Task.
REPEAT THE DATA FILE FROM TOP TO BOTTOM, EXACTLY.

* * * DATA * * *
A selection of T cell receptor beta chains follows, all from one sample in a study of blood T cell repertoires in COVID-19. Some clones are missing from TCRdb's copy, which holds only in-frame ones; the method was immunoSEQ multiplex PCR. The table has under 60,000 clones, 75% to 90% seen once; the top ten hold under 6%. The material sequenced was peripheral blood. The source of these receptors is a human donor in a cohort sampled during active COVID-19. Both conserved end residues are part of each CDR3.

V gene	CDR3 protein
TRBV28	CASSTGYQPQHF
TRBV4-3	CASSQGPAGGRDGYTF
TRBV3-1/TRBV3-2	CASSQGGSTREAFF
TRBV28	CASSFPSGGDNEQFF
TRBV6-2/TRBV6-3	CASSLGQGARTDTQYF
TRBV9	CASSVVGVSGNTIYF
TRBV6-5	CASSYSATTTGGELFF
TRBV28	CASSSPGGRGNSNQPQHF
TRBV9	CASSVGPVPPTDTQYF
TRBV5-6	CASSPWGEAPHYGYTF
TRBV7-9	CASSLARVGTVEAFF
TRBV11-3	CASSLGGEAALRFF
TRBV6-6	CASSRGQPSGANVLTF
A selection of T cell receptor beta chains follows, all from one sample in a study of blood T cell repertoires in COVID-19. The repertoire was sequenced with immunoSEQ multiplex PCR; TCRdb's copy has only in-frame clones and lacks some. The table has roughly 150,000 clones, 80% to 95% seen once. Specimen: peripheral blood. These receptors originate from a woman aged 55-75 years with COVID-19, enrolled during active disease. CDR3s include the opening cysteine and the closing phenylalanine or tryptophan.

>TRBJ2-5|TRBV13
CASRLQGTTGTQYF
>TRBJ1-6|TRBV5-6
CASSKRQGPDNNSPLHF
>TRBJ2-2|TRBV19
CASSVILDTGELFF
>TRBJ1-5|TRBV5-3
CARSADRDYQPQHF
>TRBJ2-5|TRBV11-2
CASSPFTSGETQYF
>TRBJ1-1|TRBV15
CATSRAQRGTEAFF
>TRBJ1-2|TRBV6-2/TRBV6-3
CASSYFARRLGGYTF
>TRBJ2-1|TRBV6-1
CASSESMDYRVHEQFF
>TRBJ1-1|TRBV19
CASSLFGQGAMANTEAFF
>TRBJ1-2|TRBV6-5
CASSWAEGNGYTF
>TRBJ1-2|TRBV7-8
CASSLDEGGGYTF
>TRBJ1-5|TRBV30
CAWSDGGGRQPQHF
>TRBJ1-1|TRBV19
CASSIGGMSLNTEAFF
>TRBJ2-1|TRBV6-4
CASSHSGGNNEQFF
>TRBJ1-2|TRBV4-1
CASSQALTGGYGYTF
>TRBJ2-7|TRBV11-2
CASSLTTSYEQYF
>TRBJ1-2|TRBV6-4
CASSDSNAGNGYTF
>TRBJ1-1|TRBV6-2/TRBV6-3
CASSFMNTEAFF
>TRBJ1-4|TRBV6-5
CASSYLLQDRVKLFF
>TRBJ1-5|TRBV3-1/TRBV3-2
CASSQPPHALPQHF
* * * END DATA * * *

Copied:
A selection of T cell receptor beta chains follows, all from one sample in a study of blood T cell repertoires in COVID-19. Some clones are missing from TCRdb's copy, which holds only in-frame ones; the method was immunoSEQ multiplex PCR. The table has under 60,000 clones, 75% to 90% seen once; the top ten hold under 6%. The material sequenced was peripheral blood. The source of these receptors is a human donor in a cohort sampled during active COVID-19. Both conserved end residues are part of each CDR3.

V gene	CDR3 protein
TRBV28	CASSTGYQPQHF
TRBV4-3	CASSQGPAGGRDGYTF
TRBV3-1/TRBV3-2	CASSQGGSTREAFF
TRBV28	CASSFPSGGDNEQFF
TRBV6-2/TRBV6-3	CASSLGQGARTDTQYF
TRBV9	CASSVVGVSGNTIYF
TRBV6-5	CASSYSATTTGGELFF
TRBV28	CASSSPGGRGNSNQPQHF
TRBV9	CASSVGPVPPTDTQYF
TRBV5-6	CASSPWGEAPHYGYTF
TRBV7-9	CASSLARVGTVEAFF
TRBV11-3	CASSLGGEAALRFF
TRBV6-6	CASSRGQPSGANVLTF
A selection of T cell receptor beta chains follows, all from one sample in a study of blood T cell repertoires in COVID-19. The repertoire was sequenced with immunoSEQ multiplex PCR; TCRdb's copy has only in-frame clones and lacks some. The table has roughly 150,000 clones, 80% to 95% seen once. Specimen: peripheral blood. These receptors originate from a woman aged 55-75 years with COVID-19, enrolled during active disease. CDR3s include the opening cysteine and the closing phenylalanine or tryptophan.

>TRBJ2-5|TRBV13
CASRLQGTTGTQYF
>TRBJ1-6|TRBV5-6
CASSKRQGPDNNSPLHF
>TRBJ2-2|TRBV19
CASSVILDTGELFF
>TRBJ1-5|TRBV5-3
CARSADRDYQPQHF
>TRBJ2-5|TRBV11-2
CASSPFTSGETQYF
>TRBJ1-1|TRBV15
CATSRAQRGTEAFF
>TRBJ1-2|TRBV6-2/TRBV6-3
CASSYFARRLGGYTF
>TRBJ2-1|TRBV6-1
CASSESMDYRVHEQFF
>TRBJ1-1|TRBV19
CASSLFGQGAMANTEAFF
>TRBJ1-2|TRBV6-5
CASSWAEGNGYTF
>TRBJ1-2|TRBV7-8
CASSLDEGGGYTF
>TRBJ1-5|TRBV30
CAWSDGGGRQPQHF
>TRBJ1-1|TRBV19
CASSIGGMSLNTEAFF
>TRBJ2-1|TRBV6-4
CASSHSGGNNEQFF
>TRBJ1-2|TRBV4-1
CASSQALTGGYGYTF
>TRBJ2-7|TRBV11-2
CASSLTTSYEQYF
>TRBJ1-2|TRBV6-4
CASSDSNAGNGYTF
>TRBJ1-1|TRBV6-2/TRBV6-3
CASSFMNTEAFF
>TRBJ1-4|TRBV6-5
CASSYLLQDRVKLFF
>TRBJ1-5|TRBV3-1/TRBV3-2
CASSQPPHALPQHF